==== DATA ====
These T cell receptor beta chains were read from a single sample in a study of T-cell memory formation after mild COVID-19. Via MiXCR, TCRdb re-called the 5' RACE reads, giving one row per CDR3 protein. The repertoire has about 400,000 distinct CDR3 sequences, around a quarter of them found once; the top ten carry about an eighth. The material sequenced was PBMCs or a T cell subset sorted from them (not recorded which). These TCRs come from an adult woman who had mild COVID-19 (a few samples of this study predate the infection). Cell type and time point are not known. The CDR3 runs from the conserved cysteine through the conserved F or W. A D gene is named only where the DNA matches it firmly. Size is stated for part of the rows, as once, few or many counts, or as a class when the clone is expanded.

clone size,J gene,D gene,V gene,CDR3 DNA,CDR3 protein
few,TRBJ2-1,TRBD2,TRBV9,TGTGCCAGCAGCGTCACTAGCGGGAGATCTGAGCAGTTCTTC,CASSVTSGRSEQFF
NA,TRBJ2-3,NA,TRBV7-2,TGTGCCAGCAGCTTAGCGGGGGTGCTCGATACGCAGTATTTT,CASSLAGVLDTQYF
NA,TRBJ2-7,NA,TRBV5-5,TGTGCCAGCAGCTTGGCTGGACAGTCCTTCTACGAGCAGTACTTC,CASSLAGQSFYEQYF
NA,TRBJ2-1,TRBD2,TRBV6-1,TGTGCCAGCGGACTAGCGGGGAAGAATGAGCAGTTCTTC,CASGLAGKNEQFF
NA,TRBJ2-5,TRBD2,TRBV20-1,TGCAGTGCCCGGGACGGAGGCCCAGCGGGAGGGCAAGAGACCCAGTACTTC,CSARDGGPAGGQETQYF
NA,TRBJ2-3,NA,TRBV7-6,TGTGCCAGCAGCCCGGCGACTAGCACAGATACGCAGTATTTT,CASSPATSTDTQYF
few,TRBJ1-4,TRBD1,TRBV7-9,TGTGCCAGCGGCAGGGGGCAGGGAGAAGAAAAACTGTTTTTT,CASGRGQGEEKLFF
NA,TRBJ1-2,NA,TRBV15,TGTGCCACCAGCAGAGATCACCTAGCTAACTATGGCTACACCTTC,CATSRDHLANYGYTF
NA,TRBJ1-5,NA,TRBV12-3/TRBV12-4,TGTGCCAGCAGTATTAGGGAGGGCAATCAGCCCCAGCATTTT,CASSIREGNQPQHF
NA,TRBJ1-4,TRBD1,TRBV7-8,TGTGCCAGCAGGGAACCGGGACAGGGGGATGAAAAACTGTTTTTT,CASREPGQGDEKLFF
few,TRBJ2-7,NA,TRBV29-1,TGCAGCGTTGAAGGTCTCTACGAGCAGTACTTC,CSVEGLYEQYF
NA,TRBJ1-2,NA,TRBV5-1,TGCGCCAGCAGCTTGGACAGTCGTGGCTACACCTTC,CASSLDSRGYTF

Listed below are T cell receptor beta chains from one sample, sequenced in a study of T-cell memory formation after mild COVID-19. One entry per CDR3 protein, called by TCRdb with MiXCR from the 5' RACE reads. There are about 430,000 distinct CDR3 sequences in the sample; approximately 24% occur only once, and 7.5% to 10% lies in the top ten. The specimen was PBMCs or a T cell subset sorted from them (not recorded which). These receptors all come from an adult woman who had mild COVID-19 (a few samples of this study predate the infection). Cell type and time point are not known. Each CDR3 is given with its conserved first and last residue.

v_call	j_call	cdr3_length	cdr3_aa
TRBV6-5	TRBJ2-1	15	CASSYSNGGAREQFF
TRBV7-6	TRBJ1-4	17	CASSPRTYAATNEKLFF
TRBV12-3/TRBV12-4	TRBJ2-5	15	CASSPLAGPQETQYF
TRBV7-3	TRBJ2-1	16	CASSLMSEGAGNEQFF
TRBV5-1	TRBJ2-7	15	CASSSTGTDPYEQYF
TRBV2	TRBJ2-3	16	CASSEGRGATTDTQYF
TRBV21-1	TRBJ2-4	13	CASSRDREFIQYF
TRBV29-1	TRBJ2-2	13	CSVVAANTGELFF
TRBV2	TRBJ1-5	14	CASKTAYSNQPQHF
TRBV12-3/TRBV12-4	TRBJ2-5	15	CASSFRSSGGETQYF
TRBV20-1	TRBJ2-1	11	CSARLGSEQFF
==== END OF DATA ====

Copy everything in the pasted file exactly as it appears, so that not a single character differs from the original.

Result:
These T cell receptor beta chains were read from a single sample in a study of T-cell memory formation after mild COVID-19. Via MiXCR, TCRdb re-called the 5' RACE reads, giving one row per CDR3 protein. The repertoire has about 400,000 distinct CDR3 sequences, around a quarter of them found once; the top ten carry about an eighth. The material sequenced was PBMCs or a T cell subset sorted from them (not recorded which). These TCRs come from an adult woman who had mild COVID-19 (a few samples of this study predate the infection). Cell type and time point are not known. The CDR3 runs from the conserved cysteine through the conserved F or W. A D gene is named only where the DNA matches it firmly. Size is stated for part of the rows, as once, few or many counts, or as a class when the clone is expanded.

clone size,J gene,D gene,V gene,CDR3 DNA,CDR3 protein
few,TRBJ2-1,TRBD2,TRBV9,TGTGCCAGCAGCGTCACTAGCGGGAGATCTGAGCAGTTCTTC,CASSVTSGRSEQFF
NA,TRBJ2-3,NA,TRBV7-2,TGTGCCAGCAGCTTAGCGGGGGTGCTCGATACGCAGTATTTT,CASSLAGVLDTQYF
NA,TRBJ2-7,NA,TRBV5-5,TGTGCCAGCAGCTTGGCTGGACAGTCCTTCTACGAGCAGTACTTC,CASSLAGQSFYEQYF
NA,TRBJ2-1,TRBD2,TRBV6-1,TGTGCCAGCGGACTAGCGGGGAAGAATGAGCAGTTCTTC,CASGLAGKNEQFF
NA,TRBJ2-5,TRBD2,TRBV20-1,TGCAGTGCCCGGGACGGAGGCCCAGCGGGAGGGCAAGAGACCCAGTACTTC,CSARDGGPAGGQETQYF
NA,TRBJ2-3,NA,TRBV7-6,TGTGCCAGCAGCCCGGCGACTAGCACAGATACGCAGTATTTT,CASSPATSTDTQYF
few,TRBJ1-4,TRBD1,TRBV7-9,TGTGCCAGCGGCAGGGGGCAGGGAGAAGAAAAACTGTTTTTT,CASGRGQGEEKLFF
NA,TRBJ1-2,NA,TRBV15,TGTGCCACCAGCAGAGATCACCTAGCTAACTATGGCTACACCTTC,CATSRDHLANYGYTF
NA,TRBJ1-5,NA,TRBV12-3/TRBV12-4,TGTGCCAGCAGTATTAGGGAGGGCAATCAGCCCCAGCATTTT,CASSIREGNQPQHF
NA,TRBJ1-4,TRBD1,TRBV7-8,TGTGCCAGCAGGGAACCGGGACAGGGGGATGAAAAACTGTTTTTT,CASREPGQGDEKLFF
few,TRBJ2-7,NA,TRBV29-1,TGCAGCGTTGAAGGTCTCTACGAGCAGTACTTC,CSVEGLYEQYF
NA,TRBJ1-2,NA,TRBV5-1,TGCGCCAGCAGCTTGGACAGTCGTGGCTACACCTTC,CASSLDSRGYTF

Listed below are T cell receptor beta chains from one sample, sequenced in a study of T-cell memory formation after mild COVID-19. One entry per CDR3 protein, called by TCRdb with MiXCR from the 5' RACE reads. There are about 430,000 distinct CDR3 sequences in the sample; approximately 24% occur only once, and 7.5% to 10% lies in the top ten. The specimen was PBMCs or a T cell subset sorted from them (not recorded which). These receptors all come from an adult woman who had mild COVID-19 (a few samples of this study predate the infection). Cell type and time point are not known. Each CDR3 is given with its conserved first and last residue.

v_call	j_call	cdr3_length	cdr3_aa
TRBV6-5	TRBJ2-1	15	CASSYSNGGAREQFF
TRBV7-6	TRBJ1-4	17	CASSPRTYAATNEKLFF
TRBV12-3/TRBV12-4	TRBJ2-5	15	CASSPLAGPQETQYF
TRBV7-3	TRBJ2-1	16	CASSLMSEGAGNEQFF
TRBV5-1	TRBJ2-7	15	CASSSTGTDPYEQYF
TRBV2	TRBJ2-3	16	CASSEGRGATTDTQYF
TRBV21-1	TRBJ2-4	13	CASSRDREFIQYF
TRBV29-1	TRBJ2-2	13	CSVVAANTGELFF
TRBV2	TRBJ1-5	14	CASKTAYSNQPQHF
TRBV12-3/TRBV12-4	TRBJ2-5	15	CASSFRSSGGETQYF
TRBV20-1	TRBJ2-1	11	CSARLGSEQFF